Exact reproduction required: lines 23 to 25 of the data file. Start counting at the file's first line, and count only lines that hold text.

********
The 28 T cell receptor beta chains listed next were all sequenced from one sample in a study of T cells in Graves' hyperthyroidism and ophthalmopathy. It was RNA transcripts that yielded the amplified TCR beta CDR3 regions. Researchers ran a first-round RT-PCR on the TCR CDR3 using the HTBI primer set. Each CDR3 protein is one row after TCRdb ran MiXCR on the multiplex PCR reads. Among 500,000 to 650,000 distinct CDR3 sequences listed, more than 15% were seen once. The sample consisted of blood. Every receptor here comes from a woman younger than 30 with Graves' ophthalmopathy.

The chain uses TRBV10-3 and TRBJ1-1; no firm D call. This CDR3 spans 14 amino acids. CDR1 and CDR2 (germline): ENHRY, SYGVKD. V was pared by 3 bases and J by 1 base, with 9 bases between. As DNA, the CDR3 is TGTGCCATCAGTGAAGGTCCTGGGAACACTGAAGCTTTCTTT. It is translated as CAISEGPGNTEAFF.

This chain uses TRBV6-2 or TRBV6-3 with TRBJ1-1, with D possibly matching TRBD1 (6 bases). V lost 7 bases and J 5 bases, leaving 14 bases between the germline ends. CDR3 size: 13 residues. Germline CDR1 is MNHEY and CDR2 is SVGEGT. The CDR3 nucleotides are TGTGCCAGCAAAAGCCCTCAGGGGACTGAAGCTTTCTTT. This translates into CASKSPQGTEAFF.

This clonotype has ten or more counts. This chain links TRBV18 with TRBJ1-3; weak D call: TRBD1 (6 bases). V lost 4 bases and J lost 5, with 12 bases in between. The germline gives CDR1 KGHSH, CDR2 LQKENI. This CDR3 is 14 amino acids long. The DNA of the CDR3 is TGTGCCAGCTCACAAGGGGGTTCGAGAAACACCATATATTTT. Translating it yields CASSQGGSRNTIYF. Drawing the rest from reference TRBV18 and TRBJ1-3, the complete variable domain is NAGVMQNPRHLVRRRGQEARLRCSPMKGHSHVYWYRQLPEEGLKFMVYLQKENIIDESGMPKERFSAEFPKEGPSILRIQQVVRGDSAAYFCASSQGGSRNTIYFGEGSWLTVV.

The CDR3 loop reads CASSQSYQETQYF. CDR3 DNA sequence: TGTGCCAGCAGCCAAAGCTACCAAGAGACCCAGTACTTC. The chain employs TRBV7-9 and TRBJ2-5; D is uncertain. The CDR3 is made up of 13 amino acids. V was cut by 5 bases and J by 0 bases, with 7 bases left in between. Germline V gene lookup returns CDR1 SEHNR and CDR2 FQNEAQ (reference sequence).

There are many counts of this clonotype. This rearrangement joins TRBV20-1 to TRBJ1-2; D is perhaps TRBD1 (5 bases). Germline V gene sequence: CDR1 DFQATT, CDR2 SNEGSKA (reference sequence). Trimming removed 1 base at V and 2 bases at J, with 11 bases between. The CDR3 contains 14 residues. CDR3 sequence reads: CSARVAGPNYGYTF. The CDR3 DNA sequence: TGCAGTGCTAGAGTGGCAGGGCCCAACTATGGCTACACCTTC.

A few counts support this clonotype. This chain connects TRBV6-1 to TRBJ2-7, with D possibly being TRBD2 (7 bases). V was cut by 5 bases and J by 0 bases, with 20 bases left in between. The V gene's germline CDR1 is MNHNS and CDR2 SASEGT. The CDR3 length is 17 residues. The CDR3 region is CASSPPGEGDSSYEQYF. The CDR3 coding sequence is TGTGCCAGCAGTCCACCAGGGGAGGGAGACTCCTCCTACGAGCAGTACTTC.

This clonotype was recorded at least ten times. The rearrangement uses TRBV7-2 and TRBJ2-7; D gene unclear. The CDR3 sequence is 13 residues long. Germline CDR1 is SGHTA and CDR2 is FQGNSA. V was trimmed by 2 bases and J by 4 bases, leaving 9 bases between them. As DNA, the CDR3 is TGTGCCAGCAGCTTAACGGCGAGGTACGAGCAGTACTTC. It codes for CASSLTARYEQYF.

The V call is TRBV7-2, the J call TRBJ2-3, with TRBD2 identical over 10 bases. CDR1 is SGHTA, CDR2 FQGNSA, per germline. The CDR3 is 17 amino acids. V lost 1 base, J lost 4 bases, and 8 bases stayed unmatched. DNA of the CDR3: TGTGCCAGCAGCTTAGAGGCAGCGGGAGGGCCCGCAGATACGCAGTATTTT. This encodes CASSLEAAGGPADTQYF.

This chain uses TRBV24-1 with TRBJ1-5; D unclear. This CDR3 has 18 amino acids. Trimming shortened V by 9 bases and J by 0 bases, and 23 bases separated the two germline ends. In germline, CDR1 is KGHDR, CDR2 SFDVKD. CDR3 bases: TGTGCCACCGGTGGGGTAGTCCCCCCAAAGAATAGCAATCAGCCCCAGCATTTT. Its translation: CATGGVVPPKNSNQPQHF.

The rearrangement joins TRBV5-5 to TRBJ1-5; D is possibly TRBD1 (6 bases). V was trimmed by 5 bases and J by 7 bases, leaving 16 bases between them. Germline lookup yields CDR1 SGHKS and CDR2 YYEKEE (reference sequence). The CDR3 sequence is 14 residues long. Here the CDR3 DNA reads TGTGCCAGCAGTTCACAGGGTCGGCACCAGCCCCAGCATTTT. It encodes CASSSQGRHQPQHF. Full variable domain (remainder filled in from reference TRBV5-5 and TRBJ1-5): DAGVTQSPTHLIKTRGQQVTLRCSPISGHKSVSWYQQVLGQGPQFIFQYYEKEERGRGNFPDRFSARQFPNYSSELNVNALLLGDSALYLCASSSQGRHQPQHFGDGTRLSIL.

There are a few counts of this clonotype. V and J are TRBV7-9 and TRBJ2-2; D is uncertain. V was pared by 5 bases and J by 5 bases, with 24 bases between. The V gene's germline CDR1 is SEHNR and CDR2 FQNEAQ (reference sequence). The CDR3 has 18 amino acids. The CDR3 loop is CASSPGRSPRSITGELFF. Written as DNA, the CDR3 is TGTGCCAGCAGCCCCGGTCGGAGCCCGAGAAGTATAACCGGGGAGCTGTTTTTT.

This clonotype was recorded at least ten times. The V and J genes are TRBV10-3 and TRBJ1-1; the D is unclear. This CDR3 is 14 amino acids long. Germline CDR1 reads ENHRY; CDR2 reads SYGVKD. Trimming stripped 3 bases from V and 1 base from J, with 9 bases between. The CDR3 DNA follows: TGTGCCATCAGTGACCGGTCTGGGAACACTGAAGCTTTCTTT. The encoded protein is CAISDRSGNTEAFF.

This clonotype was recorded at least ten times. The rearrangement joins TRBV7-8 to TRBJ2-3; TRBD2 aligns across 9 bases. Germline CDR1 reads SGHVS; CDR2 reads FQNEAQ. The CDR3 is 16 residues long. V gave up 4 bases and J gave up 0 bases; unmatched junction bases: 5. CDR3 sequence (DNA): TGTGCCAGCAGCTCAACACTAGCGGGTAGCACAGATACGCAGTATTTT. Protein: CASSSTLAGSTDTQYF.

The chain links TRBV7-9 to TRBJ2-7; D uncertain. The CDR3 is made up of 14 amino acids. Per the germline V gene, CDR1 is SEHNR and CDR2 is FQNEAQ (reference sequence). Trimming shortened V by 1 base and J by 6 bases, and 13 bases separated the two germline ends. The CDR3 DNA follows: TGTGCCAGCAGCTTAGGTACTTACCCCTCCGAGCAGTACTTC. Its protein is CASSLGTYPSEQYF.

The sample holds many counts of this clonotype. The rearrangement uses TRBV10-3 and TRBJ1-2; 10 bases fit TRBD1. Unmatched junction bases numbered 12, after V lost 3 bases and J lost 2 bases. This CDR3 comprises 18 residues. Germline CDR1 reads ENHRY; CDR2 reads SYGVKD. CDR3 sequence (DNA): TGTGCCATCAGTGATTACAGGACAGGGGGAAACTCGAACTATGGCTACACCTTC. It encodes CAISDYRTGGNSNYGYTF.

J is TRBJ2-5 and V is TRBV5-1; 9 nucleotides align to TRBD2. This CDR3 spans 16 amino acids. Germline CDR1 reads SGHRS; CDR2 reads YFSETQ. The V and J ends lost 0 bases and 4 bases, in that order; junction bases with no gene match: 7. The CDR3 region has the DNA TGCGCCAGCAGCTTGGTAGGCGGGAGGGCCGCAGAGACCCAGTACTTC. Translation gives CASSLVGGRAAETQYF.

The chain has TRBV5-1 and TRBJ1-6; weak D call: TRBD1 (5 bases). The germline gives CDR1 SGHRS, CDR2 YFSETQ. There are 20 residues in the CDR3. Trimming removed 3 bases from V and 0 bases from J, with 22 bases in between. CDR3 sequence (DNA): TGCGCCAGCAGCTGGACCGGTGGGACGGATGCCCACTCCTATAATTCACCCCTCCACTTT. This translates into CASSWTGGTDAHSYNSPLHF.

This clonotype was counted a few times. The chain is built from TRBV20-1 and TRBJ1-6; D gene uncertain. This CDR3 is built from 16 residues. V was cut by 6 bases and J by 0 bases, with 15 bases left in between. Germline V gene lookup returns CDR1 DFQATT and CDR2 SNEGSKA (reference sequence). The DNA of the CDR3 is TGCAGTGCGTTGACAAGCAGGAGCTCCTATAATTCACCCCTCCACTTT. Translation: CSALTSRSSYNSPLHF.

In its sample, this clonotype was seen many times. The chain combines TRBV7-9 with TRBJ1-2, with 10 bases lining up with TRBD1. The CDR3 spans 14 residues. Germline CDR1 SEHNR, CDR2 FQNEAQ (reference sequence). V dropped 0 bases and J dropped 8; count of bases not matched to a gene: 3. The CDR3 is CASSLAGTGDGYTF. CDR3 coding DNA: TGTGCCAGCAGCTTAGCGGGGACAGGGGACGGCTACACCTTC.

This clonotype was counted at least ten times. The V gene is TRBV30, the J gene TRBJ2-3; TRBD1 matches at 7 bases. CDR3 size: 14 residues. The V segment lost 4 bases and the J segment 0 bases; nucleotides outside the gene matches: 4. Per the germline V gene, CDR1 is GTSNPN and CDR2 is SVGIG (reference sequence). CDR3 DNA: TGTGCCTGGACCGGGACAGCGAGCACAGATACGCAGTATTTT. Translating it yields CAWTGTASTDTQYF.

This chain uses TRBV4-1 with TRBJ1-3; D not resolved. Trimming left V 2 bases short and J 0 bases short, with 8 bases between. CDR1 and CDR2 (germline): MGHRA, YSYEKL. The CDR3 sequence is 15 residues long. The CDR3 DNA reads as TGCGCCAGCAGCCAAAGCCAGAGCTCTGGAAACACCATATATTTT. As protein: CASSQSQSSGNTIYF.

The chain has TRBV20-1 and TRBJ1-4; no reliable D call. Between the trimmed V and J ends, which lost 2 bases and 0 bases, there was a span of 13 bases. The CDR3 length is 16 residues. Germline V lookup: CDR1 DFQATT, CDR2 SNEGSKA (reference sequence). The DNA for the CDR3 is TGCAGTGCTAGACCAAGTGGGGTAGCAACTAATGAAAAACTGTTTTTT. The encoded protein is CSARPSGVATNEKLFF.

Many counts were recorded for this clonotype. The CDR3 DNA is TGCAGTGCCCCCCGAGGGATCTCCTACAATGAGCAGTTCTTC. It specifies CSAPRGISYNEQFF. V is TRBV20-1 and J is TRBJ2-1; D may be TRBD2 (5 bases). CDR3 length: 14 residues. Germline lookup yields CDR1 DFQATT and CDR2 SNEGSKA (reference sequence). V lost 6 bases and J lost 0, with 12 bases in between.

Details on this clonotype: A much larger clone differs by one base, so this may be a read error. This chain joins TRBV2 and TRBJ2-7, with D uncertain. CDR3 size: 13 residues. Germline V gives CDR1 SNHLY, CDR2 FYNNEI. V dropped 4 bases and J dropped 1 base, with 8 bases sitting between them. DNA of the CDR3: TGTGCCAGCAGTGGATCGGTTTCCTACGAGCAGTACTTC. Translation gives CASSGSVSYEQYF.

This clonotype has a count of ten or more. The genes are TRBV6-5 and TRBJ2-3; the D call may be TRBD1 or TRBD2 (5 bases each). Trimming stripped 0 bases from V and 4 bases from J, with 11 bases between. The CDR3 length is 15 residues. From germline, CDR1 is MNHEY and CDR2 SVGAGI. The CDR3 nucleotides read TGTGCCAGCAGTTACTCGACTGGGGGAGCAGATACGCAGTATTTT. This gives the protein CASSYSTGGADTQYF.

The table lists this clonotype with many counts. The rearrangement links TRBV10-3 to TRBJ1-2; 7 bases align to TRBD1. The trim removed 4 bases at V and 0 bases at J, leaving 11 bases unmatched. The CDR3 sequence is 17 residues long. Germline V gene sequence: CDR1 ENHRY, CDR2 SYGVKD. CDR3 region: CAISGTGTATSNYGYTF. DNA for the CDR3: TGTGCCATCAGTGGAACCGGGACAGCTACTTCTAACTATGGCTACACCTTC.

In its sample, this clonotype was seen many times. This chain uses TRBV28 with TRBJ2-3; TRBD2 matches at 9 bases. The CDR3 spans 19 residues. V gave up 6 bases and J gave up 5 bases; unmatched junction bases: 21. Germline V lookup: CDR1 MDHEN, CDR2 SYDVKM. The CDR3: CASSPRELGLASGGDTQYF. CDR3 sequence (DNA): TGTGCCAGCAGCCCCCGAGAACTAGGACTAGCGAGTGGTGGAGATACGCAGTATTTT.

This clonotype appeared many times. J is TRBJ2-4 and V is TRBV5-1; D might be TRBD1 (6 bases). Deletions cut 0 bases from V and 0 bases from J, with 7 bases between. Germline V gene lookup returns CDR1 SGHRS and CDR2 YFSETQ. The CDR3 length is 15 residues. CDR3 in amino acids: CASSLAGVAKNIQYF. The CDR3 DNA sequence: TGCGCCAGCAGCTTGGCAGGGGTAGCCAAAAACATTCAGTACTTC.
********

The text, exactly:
The chain has TRBV20-1 and TRBJ1-4; no reliable D call. Between the trimmed V and J ends, which lost 2 bases and 0 bases, there was a span of 13 bases. The CDR3 length is 16 residues. Germline V lookup: CDR1 DFQATT, CDR2 SNEGSKA (reference sequence). The DNA for the CDR3 is TGCAGTGCTAGACCAAGTGGGGTAGCAACTAATGAAAAACTGTTTTTT. The encoded protein is CSARPSGVATNEKLFF.

Many counts were recorded for this clonotype. The CDR3 DNA is TGCAGTGCCCCCCGAGGGATCTCCTACAATGAGCAGTTCTTC. It specifies CSAPRGISYNEQFF. V is TRBV20-1 and J is TRBJ2-1; D may be TRBD2 (5 bases). CDR3 length: 14 residues. Germline lookup yields CDR1 DFQATT and CDR2 SNEGSKA (reference sequence). V lost 6 bases and J lost 0, with 12 bases in between.

Details on this clonotype: A much larger clone differs by one base, so this may be a read error. This chain joins TRBV2 and TRBJ2-7, with D uncertain. CDR3 size: 13 residues. Germline V gives CDR1 SNHLY, CDR2 FYNNEI. V dropped 4 bases and J dropped 1 base, with 8 bases sitting between them. DNA of the CDR3: TGTGCCAGCAGTGGATCGGTTTCCTACGAGCAGTACTTC. Translation gives CASSGSVSYEQYF.